Eugene Peterson has just published the fifth volume in his "conversations in spiritual theology" series. Practicing Resurrection: A Conversation on Growing Up in Christ is, like the other volumes in the series, a mix of close biblical exegesis (in this case, an extended commentary on Ephesians), a work of semi-systematic theology, and a devotional work. All five books are worth time and attention, but this one, together with the first and fourth volumes, have been my favorites.
Midway into the book, Peterson has this to say about prayer:
We pray when we are meditatively quiet before God with Psalm 118 open before us; we pray while taking out the garbage; we pray when we are losing our grip and then ask God for help; we pray when we are weeding the garden; we pray when we are asking God to help a friend who is at the end of her rope; we pray when we are writing a letter; we pray when we are in conversation with our cynical and bullying boss; we pray with our friends in church; we pray walking down main street in the company of strangers.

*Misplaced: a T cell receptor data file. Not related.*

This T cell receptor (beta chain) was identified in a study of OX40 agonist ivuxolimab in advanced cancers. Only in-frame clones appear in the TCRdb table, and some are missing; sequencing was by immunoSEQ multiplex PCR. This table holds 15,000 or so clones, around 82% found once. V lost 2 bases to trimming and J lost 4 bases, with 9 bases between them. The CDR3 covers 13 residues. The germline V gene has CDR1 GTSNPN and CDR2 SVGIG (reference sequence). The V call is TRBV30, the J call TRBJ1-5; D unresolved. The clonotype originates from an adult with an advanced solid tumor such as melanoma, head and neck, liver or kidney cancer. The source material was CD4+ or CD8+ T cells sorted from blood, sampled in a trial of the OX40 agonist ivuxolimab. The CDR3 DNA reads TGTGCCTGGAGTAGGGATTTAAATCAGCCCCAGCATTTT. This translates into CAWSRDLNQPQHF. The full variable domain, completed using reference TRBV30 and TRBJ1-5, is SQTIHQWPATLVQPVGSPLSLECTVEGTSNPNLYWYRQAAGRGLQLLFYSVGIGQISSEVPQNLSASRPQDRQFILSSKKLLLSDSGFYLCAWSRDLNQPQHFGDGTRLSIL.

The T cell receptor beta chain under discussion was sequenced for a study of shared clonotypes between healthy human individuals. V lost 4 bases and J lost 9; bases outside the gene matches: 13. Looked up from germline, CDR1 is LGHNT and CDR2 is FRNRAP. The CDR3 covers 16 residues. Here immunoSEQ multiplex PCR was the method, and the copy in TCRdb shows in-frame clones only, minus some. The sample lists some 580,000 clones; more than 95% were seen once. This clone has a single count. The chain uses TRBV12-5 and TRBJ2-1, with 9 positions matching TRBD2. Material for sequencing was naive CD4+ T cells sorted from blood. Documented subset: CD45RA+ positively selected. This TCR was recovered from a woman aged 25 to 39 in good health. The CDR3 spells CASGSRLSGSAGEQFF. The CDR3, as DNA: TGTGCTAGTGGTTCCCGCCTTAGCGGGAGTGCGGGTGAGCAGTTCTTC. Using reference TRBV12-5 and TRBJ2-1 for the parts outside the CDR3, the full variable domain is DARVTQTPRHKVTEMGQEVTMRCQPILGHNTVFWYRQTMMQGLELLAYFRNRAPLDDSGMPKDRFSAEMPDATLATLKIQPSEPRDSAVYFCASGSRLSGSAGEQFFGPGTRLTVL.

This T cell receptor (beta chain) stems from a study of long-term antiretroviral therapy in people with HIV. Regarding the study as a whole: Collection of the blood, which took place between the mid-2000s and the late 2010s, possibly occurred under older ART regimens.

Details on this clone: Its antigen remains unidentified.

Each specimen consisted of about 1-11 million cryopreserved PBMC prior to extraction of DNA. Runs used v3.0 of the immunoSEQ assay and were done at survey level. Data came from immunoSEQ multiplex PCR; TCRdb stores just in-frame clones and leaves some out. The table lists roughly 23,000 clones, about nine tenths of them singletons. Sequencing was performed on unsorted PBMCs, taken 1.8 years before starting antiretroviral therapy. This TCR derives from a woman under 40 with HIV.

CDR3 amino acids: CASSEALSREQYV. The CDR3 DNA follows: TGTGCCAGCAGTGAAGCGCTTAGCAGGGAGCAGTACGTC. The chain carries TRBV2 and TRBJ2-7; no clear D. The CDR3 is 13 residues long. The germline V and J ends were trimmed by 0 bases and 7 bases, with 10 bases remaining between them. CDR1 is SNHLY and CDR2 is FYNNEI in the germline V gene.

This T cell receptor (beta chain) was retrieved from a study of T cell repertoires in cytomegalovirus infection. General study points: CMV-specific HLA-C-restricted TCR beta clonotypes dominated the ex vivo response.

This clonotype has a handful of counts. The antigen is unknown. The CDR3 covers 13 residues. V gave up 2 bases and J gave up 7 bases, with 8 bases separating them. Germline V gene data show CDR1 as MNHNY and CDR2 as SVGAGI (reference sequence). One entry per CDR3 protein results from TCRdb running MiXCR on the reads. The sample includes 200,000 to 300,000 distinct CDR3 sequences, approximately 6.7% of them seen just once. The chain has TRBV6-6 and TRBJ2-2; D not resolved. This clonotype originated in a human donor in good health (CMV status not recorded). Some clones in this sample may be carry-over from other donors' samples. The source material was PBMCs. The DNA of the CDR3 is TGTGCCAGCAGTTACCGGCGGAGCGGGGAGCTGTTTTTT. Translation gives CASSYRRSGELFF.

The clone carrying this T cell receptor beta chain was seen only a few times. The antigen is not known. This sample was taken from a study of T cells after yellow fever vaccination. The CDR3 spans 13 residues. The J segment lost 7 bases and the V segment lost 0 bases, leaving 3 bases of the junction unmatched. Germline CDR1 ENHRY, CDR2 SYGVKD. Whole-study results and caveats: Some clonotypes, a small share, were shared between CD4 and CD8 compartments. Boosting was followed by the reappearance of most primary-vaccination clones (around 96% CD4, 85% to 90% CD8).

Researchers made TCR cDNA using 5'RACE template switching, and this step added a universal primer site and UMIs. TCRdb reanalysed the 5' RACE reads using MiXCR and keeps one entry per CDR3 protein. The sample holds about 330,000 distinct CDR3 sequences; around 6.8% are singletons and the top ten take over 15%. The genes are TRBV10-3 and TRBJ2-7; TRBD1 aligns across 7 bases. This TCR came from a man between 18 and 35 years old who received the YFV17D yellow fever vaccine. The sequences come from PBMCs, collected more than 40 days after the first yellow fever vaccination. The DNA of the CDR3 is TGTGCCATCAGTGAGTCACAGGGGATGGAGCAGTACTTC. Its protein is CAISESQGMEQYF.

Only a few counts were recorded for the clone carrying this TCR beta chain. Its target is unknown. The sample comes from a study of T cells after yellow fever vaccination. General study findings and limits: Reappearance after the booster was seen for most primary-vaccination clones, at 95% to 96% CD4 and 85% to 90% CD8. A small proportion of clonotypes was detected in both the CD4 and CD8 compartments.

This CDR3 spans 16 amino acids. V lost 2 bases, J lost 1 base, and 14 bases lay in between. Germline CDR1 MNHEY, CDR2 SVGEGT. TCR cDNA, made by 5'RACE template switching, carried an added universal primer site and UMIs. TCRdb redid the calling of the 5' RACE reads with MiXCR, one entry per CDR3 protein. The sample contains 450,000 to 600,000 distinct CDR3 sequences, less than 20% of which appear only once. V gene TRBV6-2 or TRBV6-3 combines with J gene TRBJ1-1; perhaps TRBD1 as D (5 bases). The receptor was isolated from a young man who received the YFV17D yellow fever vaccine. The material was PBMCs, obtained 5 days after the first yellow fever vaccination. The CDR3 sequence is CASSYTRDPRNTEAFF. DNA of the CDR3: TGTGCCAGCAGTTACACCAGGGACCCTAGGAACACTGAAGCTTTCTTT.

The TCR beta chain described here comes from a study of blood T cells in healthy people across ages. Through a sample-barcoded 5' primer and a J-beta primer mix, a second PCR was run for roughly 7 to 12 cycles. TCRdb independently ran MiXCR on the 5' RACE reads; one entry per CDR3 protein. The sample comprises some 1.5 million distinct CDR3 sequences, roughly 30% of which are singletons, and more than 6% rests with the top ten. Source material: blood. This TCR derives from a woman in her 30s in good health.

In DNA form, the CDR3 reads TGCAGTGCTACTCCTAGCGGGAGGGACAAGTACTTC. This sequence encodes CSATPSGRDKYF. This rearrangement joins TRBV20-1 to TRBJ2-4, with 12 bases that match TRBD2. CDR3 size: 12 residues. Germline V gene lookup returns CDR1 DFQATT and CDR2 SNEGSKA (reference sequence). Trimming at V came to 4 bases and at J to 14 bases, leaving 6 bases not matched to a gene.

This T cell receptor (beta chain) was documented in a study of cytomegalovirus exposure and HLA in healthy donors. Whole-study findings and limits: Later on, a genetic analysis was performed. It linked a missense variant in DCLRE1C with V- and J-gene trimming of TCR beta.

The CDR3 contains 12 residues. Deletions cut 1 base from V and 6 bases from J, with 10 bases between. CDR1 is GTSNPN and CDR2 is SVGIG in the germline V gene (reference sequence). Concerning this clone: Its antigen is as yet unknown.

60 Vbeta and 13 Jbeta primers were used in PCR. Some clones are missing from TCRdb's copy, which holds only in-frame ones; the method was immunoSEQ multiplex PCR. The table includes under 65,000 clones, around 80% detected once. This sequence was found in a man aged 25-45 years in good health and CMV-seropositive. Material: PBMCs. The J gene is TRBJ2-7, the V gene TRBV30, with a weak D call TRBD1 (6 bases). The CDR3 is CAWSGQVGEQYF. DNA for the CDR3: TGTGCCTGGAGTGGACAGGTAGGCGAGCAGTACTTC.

I am not saying that everything we do is prayer, but that everything we do and say and think can be prayer. It seems to have been that way with Paul. I am also saying that many of us pray far more than we are aware that we are praying. We pray when we are not in a conventional place of prayer. We pray when we are not using the conventional language of prayer. I am saying that "always to pray, and not to faint" (Luke 18:1 KJV) happens a lot, unnoticed and unremarked.
As a Christian and pastor, I strive to designate formal and set times for prayer, and make use of the traditional language of prayer when I do so--at meals, in the daily prayer office, etc. However, I praise God whenever somebody reminds me of how broad a thing prayer can be, all the way out to prayer as "the total experience of the Christian man or woman" (Martin Thornton, Pastoral Theology, 1965).
Examples include a friend who told me he considers listening to John Coltrane and Art Blakey as some of his best prayer time; friends who pray when they wash dishes; my own prayers while I run or exercise; the impromptu brief prayers we do with the kids; prayer as simply breathing.
So take a deep breath some time today, maybe even fifteen of them, and imagine them as prayer. Or simply let yourself trust that in some ways even beyond your imagining, you are praying in the Spirit because God in the Spirit has promised to do that for you. Everything we do and say and think can be prayer.